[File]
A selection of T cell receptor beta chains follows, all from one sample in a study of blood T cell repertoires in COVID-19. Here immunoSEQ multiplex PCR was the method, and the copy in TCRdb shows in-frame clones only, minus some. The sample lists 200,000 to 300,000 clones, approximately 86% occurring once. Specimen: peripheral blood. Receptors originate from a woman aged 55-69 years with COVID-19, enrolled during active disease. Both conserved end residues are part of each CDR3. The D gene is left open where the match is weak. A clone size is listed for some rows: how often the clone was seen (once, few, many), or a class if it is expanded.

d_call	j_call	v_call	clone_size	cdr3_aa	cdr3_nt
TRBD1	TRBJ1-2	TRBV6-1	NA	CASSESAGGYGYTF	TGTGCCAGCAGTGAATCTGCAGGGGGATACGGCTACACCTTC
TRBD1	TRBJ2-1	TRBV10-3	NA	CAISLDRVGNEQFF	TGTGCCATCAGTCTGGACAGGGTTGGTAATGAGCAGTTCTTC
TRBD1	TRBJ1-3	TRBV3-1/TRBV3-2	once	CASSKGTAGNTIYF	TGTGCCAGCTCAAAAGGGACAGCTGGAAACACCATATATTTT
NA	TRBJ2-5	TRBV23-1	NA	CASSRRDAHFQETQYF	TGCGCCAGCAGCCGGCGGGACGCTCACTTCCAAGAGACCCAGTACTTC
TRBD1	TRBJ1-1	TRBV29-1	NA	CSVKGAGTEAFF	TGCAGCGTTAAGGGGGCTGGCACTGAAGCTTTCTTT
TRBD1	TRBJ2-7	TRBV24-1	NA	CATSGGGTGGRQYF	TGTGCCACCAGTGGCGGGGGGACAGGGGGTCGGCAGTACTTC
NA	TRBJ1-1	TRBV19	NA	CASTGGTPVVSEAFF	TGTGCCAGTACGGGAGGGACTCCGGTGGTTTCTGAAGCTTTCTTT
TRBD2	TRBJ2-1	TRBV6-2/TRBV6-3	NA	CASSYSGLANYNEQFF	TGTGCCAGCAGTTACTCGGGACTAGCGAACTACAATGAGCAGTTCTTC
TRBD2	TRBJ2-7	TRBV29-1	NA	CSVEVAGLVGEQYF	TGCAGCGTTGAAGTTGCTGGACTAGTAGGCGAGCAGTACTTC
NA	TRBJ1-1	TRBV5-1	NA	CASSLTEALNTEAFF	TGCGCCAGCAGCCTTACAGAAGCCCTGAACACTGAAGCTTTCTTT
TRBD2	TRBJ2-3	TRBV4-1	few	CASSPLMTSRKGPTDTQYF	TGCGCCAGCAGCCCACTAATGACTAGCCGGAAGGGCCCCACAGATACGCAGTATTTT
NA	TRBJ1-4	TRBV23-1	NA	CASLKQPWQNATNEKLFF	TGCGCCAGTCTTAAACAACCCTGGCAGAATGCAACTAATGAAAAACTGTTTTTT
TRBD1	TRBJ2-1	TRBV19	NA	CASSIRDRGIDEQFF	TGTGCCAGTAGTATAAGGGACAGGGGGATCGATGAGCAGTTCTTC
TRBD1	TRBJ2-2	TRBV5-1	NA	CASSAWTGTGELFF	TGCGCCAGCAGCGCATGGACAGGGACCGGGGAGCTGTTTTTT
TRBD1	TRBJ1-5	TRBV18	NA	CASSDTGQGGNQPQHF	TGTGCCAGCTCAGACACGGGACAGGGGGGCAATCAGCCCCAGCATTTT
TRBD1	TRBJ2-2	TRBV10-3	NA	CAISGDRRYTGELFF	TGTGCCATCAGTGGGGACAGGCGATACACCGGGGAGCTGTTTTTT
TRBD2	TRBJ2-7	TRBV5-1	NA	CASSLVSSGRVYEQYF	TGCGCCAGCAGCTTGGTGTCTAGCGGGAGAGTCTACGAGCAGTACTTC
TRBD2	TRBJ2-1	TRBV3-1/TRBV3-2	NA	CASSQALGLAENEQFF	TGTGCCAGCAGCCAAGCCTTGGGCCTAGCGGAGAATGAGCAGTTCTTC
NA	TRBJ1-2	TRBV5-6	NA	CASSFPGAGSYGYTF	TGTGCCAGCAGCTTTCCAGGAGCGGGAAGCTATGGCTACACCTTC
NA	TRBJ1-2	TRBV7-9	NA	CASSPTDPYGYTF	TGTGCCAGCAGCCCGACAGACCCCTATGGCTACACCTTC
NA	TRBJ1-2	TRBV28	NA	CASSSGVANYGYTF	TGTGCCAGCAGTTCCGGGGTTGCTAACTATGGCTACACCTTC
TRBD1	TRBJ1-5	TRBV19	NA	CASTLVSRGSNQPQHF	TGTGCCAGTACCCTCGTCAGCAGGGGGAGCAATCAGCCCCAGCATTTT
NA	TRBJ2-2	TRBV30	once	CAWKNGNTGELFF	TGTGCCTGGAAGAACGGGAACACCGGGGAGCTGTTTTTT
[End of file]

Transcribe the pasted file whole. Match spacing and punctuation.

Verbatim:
A selection of T cell receptor beta chains follows, all from one sample in a study of blood T cell repertoires in COVID-19. Here immunoSEQ multiplex PCR was the method, and the copy in TCRdb shows in-frame clones only, minus some. The sample lists 200,000 to 300,000 clones, approximately 86% occurring once. Specimen: peripheral blood. Receptors originate from a woman aged 55-69 years with COVID-19, enrolled during active disease. Both conserved end residues are part of each CDR3. The D gene is left open where the match is weak. A clone size is listed for some rows: how often the clone was seen (once, few, many), or a class if it is expanded.

d_call	j_call	v_call	clone_size	cdr3_aa	cdr3_nt
TRBD1	TRBJ1-2	TRBV6-1	NA	CASSESAGGYGYTF	TGTGCCAGCAGTGAATCTGCAGGGGGATACGGCTACACCTTC
TRBD1	TRBJ2-1	TRBV10-3	NA	CAISLDRVGNEQFF	TGTGCCATCAGTCTGGACAGGGTTGGTAATGAGCAGTTCTTC
TRBD1	TRBJ1-3	TRBV3-1/TRBV3-2	once	CASSKGTAGNTIYF	TGTGCCAGCTCAAAAGGGACAGCTGGAAACACCATATATTTT
NA	TRBJ2-5	TRBV23-1	NA	CASSRRDAHFQETQYF	TGCGCCAGCAGCCGGCGGGACGCTCACTTCCAAGAGACCCAGTACTTC
TRBD1	TRBJ1-1	TRBV29-1	NA	CSVKGAGTEAFF	TGCAGCGTTAAGGGGGCTGGCACTGAAGCTTTCTTT
TRBD1	TRBJ2-7	TRBV24-1	NA	CATSGGGTGGRQYF	TGTGCCACCAGTGGCGGGGGGACAGGGGGTCGGCAGTACTTC
NA	TRBJ1-1	TRBV19	NA	CASTGGTPVVSEAFF	TGTGCCAGTACGGGAGGGACTCCGGTGGTTTCTGAAGCTTTCTTT
TRBD2	TRBJ2-1	TRBV6-2/TRBV6-3	NA	CASSYSGLANYNEQFF	TGTGCCAGCAGTTACTCGGGACTAGCGAACTACAATGAGCAGTTCTTC
TRBD2	TRBJ2-7	TRBV29-1	NA	CSVEVAGLVGEQYF	TGCAGCGTTGAAGTTGCTGGACTAGTAGGCGAGCAGTACTTC
NA	TRBJ1-1	TRBV5-1	NA	CASSLTEALNTEAFF	TGCGCCAGCAGCCTTACAGAAGCCCTGAACACTGAAGCTTTCTTT
TRBD2	TRBJ2-3	TRBV4-1	few	CASSPLMTSRKGPTDTQYF	TGCGCCAGCAGCCCACTAATGACTAGCCGGAAGGGCCCCACAGATACGCAGTATTTT
NA	TRBJ1-4	TRBV23-1	NA	CASLKQPWQNATNEKLFF	TGCGCCAGTCTTAAACAACCCTGGCAGAATGCAACTAATGAAAAACTGTTTTTT
TRBD1	TRBJ2-1	TRBV19	NA	CASSIRDRGIDEQFF	TGTGCCAGTAGTATAAGGGACAGGGGGATCGATGAGCAGTTCTTC
TRBD1	TRBJ2-2	TRBV5-1	NA	CASSAWTGTGELFF	TGCGCCAGCAGCGCATGGACAGGGACCGGGGAGCTGTTTTTT
TRBD1	TRBJ1-5	TRBV18	NA	CASSDTGQGGNQPQHF	TGTGCCAGCTCAGACACGGGACAGGGGGGCAATCAGCCCCAGCATTTT
TRBD1	TRBJ2-2	TRBV10-3	NA	CAISGDRRYTGELFF	TGTGCCATCAGTGGGGACAGGCGATACACCGGGGAGCTGTTTTTT
TRBD2	TRBJ2-7	TRBV5-1	NA	CASSLVSSGRVYEQYF	TGCGCCAGCAGCTTGGTGTCTAGCGGGAGAGTCTACGAGCAGTACTTC
TRBD2	TRBJ2-1	TRBV3-1/TRBV3-2	NA	CASSQALGLAENEQFF	TGTGCCAGCAGCCAAGCCTTGGGCCTAGCGGAGAATGAGCAGTTCTTC
NA	TRBJ1-2	TRBV5-6	NA	CASSFPGAGSYGYTF	TGTGCCAGCAGCTTTCCAGGAGCGGGAAGCTATGGCTACACCTTC
NA	TRBJ1-2	TRBV7-9	NA	CASSPTDPYGYTF	TGTGCCAGCAGCCCGACAGACCCCTATGGCTACACCTTC
NA	TRBJ1-2	TRBV28	NA	CASSSGVANYGYTF	TGTGCCAGCAGTTCCGGGGTTGCTAACTATGGCTACACCTTC
TRBD1	TRBJ1-5	TRBV19	NA	CASTLVSRGSNQPQHF	TGTGCCAGTACCCTCGTCAGCAGGGGGAGCAATCAGCCCCAGCATTTT
NA	TRBJ2-2	TRBV30	once	CAWKNGNTGELFF	TGTGCCTGGAAGAACGGGAACACCGGGGAGCTGTTTTTT